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The "Rush" issue was the third in my subscription. The liberals are indeed taking over this country. (Our president doesn't even have the conviction to openly enjoy his ci-gars.) It is truly wonderful to read Cigar Aficionado, a magazine that inspires one of life's great pleasures.
One marvelous result of reading your magazine is that I now seem to frequent only restaurants that permit cigar smoking. The one big downside, however, is that I devour the magazine within hours of receiving it. The intervals between issues feel like a lifetime.
New York, New York
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Last year I happened on a copy of Cigar Aficionado by chance and was pleasantly surprised. At last, a magazine for cigar smokers. Subsequently, I subscribed to the magazine, and I have looked forward to each issue, which I read and reread with great pleasure.
That is until yesterday, when the Spring 1994 issue arrived with the leering face of the notorious Rush Limbaugh on the cover. I cannot adequately convey my distress. This man is a right-wing, race-baiting demagogue who is disdainful of everything liberal and democratic in this country. I wonder, would you use a picture of Louis Farrakhan on the cover of your magazine? Probably not, and rightly so. For a score of reasons, I protest in the strongest terms the use of Rush Limbaugh's picture in this manner. It is an affront to all persons who try to think and deal carefully with the massive issues facing the American people. Surely there must be cigar-loving persons of stature who are not so opinionated who might grace the cover of Cigar Aficionado.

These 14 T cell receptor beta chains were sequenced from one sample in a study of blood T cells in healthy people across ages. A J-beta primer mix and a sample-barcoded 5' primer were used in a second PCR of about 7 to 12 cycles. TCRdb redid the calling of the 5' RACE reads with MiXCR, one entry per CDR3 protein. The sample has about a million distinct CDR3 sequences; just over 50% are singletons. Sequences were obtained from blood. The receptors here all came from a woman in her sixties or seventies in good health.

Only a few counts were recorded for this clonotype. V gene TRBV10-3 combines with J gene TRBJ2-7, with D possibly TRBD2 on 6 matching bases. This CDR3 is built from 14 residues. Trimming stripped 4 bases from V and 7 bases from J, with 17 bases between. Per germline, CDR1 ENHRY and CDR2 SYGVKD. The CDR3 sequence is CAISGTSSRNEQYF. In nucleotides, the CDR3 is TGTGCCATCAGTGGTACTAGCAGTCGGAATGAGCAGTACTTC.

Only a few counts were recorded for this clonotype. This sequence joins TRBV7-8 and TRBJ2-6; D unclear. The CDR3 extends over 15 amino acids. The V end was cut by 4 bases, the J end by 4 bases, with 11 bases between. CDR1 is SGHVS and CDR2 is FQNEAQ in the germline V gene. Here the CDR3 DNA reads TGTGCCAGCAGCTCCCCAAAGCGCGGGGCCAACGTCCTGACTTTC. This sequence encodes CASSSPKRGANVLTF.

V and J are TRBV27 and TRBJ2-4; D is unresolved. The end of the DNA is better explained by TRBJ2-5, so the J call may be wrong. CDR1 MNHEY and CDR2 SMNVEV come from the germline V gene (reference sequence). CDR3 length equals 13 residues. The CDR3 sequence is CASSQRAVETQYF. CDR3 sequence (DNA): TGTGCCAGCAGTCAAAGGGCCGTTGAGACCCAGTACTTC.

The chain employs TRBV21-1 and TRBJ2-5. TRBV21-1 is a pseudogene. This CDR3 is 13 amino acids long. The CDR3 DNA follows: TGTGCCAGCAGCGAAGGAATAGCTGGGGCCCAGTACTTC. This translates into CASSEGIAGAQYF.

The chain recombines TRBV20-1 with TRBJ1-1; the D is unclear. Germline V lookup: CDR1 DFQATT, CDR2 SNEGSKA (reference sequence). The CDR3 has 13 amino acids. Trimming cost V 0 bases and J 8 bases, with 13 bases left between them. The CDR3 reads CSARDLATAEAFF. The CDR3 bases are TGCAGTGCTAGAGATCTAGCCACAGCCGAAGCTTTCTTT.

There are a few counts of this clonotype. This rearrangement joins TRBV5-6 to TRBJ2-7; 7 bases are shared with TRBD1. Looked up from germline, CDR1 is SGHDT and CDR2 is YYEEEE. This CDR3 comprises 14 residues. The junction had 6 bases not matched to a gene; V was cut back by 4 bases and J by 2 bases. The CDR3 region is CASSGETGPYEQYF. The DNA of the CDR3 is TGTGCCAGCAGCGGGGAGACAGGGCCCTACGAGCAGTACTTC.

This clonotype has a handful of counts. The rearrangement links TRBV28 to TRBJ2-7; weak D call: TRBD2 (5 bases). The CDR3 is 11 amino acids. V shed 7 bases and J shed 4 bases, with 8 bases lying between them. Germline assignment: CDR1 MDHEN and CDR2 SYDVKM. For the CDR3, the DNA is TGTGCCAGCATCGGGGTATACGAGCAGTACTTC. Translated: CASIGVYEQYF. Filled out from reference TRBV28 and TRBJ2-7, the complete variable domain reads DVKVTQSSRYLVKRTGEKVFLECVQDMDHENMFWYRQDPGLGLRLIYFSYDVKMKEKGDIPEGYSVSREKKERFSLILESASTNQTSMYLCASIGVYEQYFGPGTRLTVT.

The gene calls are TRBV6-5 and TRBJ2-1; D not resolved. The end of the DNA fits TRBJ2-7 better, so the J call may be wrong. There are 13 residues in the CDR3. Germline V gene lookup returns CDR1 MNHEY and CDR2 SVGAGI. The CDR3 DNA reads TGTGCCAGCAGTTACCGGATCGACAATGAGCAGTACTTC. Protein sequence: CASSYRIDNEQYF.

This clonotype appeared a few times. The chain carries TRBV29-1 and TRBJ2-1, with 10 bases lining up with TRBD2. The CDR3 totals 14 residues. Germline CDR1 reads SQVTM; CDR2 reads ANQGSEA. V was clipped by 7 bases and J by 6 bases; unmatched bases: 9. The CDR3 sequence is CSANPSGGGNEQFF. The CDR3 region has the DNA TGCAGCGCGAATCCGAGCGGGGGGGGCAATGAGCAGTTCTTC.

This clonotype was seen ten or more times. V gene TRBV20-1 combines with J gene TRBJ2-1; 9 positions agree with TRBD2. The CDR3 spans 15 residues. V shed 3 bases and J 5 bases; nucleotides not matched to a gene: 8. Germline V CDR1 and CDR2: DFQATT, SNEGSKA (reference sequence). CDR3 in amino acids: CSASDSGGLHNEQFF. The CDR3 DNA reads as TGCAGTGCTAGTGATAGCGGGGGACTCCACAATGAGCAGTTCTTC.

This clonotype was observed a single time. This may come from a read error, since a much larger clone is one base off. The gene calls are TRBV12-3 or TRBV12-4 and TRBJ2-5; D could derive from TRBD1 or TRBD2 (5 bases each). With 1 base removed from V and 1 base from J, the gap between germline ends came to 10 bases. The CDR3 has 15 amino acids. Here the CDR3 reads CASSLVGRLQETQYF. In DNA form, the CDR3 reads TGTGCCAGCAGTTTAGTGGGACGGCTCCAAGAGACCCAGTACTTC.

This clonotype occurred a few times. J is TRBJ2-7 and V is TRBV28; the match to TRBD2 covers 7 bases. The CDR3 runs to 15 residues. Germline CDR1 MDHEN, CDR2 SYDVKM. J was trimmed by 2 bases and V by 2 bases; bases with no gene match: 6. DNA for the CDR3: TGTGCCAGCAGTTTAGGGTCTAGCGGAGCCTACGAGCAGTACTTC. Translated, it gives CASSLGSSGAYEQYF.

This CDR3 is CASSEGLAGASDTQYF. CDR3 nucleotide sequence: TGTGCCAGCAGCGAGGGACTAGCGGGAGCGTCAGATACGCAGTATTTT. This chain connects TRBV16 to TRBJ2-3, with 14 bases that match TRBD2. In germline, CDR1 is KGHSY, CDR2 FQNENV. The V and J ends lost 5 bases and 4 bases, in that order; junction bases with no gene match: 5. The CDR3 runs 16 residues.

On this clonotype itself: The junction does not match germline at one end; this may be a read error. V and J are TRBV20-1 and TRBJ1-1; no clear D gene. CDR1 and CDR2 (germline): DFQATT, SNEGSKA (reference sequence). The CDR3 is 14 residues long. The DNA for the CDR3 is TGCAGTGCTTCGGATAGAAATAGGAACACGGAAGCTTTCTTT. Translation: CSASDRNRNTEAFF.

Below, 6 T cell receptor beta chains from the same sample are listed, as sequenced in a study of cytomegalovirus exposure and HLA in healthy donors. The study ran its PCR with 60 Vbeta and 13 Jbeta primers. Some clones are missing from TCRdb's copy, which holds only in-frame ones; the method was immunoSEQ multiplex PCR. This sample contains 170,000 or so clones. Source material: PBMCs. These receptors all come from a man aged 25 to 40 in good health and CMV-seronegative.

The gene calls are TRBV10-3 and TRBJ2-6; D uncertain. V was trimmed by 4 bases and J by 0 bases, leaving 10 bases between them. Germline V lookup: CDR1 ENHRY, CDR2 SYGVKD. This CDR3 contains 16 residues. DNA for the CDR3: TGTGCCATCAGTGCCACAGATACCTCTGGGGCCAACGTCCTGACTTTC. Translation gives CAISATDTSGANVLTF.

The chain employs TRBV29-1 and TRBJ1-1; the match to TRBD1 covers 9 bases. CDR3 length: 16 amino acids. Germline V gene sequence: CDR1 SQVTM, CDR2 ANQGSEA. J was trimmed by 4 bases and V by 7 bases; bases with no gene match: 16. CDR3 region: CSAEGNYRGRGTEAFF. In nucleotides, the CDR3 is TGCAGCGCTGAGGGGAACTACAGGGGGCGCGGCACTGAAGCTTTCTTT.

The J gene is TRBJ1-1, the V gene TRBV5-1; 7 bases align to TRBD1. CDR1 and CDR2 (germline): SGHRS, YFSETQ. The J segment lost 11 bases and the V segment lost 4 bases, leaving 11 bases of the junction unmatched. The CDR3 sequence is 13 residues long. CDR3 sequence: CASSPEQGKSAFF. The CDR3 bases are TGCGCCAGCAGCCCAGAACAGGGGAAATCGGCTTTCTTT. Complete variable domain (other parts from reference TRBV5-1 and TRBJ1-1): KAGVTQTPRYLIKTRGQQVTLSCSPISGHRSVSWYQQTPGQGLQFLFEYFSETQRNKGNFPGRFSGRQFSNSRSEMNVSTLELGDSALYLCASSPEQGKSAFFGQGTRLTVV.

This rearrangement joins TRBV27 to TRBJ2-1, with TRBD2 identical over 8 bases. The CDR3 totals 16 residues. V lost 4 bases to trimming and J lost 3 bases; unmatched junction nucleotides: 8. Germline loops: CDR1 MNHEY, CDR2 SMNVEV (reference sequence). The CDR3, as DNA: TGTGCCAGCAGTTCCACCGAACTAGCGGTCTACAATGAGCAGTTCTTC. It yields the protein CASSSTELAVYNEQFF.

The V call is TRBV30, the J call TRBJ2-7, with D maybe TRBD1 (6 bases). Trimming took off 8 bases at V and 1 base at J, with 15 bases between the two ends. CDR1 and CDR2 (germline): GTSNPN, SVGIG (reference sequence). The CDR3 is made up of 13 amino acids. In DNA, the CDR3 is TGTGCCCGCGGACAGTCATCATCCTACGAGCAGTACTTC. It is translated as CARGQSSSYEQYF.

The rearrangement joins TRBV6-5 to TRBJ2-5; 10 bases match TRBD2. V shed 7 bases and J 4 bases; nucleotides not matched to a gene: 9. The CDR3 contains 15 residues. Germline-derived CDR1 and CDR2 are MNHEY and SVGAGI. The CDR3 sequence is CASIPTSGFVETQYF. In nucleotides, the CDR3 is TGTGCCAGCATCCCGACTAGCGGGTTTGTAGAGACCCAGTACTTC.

Joseph H. Evans
Editor's Response: You obviously disapprove of Rush being profiled. But there are 24 million listeners to his radio program every week, making him a media megastar. The magazine did not endorse his political views, only his love for fine cigars. I think that tolerance and understanding are needed in a situation like this. I am sorry if the cover story offended you.
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As a new reader, it is very comforting to know that there are other gentlemen out there who enjoy the same vices that I have been enjoying since I was suspended from high school as a freshman for enjoying a Macanudo on school premises. I am currently a student at the University of Southern California Graduate School of Business Administration. I have finally found a crowd who can also enjoy the finer aspects of life--the professors.
Your editorial in the Spring 1994 issue mentioned a gentleman by the name of Sam Crocket at the Doral Arrowwood Resort. I am sorry to say that, I, like you, received a rather rude response from Mr. Crocket when I canceled a $5,000 dinner. I made the necessary arrangements to have a dinner that would compose of a waiter's wet dream. After all of the arrangements were made, totaling 30 minutes on the phone and two faxes, I happened to ask if it would be appropriate if all of the 15 gentlemen smoked cigars throughout the dinner. He stated that the restaurant does not normally allow cigar smoking.